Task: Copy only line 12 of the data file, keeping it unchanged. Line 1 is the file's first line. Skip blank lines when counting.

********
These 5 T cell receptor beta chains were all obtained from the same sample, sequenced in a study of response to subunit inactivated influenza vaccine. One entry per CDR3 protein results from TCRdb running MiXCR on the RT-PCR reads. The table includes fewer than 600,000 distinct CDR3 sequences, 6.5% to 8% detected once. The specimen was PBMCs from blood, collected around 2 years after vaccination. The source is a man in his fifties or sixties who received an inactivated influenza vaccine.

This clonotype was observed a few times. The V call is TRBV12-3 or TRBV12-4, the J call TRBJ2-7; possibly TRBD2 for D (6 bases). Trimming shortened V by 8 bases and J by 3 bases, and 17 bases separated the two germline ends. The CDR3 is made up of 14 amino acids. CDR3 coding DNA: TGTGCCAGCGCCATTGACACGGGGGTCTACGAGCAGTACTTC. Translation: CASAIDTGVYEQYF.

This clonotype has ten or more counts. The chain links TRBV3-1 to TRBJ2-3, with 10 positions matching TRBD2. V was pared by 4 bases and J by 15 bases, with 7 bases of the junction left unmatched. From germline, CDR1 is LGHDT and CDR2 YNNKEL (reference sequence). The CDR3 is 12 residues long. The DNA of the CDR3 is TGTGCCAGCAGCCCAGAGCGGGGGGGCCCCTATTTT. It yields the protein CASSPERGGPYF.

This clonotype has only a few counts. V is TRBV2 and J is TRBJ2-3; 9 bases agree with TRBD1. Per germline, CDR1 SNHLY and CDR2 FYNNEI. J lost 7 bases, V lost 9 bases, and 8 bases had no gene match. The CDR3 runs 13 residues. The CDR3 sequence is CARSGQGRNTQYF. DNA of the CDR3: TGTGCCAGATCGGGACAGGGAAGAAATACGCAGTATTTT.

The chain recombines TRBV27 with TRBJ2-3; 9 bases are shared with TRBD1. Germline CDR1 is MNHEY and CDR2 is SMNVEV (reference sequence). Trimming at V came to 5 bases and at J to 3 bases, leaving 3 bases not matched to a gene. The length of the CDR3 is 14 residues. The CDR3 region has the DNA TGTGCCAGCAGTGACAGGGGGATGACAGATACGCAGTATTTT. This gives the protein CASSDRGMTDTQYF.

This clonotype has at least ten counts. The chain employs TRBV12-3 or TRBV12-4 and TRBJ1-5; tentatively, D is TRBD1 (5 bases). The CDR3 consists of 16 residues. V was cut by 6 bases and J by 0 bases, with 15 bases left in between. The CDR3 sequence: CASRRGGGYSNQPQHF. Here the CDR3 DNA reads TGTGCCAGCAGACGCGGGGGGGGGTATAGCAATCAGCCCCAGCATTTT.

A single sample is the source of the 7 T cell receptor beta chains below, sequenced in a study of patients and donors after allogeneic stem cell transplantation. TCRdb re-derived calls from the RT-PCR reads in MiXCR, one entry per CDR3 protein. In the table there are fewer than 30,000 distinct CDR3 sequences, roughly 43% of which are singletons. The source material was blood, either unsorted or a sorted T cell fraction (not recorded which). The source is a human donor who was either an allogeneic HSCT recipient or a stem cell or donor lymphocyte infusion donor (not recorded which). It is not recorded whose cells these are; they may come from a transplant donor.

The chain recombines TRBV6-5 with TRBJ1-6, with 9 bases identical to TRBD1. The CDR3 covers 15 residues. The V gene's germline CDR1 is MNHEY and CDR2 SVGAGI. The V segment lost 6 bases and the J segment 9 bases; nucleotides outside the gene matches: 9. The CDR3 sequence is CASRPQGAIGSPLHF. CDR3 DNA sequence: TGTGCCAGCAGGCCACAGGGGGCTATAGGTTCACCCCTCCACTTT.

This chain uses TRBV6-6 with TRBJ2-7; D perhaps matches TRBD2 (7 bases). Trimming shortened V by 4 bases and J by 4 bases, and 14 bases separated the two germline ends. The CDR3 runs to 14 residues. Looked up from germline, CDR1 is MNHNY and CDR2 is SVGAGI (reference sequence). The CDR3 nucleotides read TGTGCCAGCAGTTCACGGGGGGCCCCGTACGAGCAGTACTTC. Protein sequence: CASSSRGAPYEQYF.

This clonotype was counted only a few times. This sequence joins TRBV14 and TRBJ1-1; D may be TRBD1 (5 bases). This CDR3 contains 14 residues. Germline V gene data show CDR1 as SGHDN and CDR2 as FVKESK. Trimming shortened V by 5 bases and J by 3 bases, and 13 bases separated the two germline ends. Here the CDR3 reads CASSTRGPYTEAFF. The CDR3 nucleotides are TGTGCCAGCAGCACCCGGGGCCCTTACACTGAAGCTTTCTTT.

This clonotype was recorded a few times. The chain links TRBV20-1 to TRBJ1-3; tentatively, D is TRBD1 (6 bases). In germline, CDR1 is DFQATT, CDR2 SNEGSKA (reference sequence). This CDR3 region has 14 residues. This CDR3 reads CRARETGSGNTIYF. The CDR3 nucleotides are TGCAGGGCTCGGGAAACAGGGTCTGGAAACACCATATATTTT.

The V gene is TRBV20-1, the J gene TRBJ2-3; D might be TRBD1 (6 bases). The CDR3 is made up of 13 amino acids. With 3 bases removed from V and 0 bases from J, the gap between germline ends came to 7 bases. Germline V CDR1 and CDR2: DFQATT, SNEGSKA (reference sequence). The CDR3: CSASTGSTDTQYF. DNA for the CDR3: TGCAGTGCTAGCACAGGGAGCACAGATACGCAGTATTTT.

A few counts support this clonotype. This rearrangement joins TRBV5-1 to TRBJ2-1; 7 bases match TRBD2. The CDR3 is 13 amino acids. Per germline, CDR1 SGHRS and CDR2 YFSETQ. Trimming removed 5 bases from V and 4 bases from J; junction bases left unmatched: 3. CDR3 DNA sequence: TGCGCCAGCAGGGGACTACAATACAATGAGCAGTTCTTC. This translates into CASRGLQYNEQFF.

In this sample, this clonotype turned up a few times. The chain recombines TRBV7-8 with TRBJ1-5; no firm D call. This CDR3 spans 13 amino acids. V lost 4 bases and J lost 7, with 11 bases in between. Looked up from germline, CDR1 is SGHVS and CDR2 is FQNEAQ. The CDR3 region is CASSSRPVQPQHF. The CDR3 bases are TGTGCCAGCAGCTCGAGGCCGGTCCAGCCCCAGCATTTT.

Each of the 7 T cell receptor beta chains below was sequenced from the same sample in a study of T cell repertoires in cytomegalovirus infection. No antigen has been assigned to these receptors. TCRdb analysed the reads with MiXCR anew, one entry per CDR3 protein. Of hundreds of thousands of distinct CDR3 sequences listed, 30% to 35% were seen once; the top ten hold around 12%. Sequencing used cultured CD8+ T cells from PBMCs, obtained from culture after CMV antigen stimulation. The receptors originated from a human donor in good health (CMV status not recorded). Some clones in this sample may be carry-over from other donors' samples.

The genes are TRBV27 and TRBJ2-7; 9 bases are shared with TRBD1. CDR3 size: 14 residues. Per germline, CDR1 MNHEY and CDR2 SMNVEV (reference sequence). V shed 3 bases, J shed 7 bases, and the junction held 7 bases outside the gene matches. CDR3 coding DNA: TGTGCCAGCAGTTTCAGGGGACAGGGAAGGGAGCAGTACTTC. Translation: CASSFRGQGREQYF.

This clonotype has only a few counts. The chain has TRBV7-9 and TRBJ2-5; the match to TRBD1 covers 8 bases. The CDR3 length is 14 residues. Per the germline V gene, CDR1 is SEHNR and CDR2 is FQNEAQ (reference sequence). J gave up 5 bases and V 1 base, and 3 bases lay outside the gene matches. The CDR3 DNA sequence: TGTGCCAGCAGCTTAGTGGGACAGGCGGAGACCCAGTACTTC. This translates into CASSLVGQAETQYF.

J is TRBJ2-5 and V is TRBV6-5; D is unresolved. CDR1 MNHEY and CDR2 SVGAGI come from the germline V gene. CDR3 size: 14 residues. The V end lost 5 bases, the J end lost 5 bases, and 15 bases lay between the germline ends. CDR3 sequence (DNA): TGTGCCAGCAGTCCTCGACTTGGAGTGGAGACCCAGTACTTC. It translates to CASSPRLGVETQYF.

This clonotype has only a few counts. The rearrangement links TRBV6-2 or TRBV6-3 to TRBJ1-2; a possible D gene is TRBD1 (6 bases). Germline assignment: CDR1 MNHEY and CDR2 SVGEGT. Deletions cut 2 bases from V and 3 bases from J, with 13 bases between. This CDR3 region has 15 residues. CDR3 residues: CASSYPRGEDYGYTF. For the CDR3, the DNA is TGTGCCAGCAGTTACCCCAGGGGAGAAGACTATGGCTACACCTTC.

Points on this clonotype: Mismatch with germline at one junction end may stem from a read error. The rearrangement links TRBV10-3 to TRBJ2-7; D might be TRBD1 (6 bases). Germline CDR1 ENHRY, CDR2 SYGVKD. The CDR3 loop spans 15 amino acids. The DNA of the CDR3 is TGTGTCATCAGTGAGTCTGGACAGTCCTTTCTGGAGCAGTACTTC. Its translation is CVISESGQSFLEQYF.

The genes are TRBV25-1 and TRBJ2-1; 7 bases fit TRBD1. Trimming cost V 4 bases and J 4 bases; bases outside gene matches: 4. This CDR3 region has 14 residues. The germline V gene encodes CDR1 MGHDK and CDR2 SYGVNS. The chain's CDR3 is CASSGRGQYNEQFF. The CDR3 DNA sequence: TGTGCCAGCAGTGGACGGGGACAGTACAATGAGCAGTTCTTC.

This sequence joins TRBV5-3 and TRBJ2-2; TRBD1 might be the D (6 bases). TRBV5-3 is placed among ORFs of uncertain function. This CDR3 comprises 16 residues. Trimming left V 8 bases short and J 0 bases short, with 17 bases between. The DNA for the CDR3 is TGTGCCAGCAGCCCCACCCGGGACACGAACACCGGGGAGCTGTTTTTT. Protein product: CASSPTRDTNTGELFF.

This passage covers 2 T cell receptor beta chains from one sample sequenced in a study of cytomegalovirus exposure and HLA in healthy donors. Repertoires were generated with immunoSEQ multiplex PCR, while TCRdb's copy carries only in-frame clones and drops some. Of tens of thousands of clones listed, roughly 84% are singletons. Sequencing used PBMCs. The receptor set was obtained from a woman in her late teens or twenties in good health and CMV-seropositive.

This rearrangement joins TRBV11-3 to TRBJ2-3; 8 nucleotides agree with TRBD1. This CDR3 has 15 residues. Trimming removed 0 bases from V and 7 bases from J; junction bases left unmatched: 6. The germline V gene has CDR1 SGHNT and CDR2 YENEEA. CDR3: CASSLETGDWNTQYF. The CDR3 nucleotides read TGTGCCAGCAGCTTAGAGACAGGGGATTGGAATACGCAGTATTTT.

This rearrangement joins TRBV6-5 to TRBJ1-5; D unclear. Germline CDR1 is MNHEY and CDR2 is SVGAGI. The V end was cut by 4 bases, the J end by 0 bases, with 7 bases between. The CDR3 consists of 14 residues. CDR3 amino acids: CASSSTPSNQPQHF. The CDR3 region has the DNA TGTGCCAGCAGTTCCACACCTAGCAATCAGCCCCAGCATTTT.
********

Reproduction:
The V gene is TRBV20-1, the J gene TRBJ2-3; D might be TRBD1 (6 bases). The CDR3 is made up of 13 amino acids. With 3 bases removed from V and 0 bases from J, the gap between germline ends came to 7 bases. Germline V CDR1 and CDR2: DFQATT, SNEGSKA (reference sequence). The CDR3: CSASTGSTDTQYF. DNA for the CDR3: TGCAGTGCTAGCACAGGGAGCACAGATACGCAGTATTTT.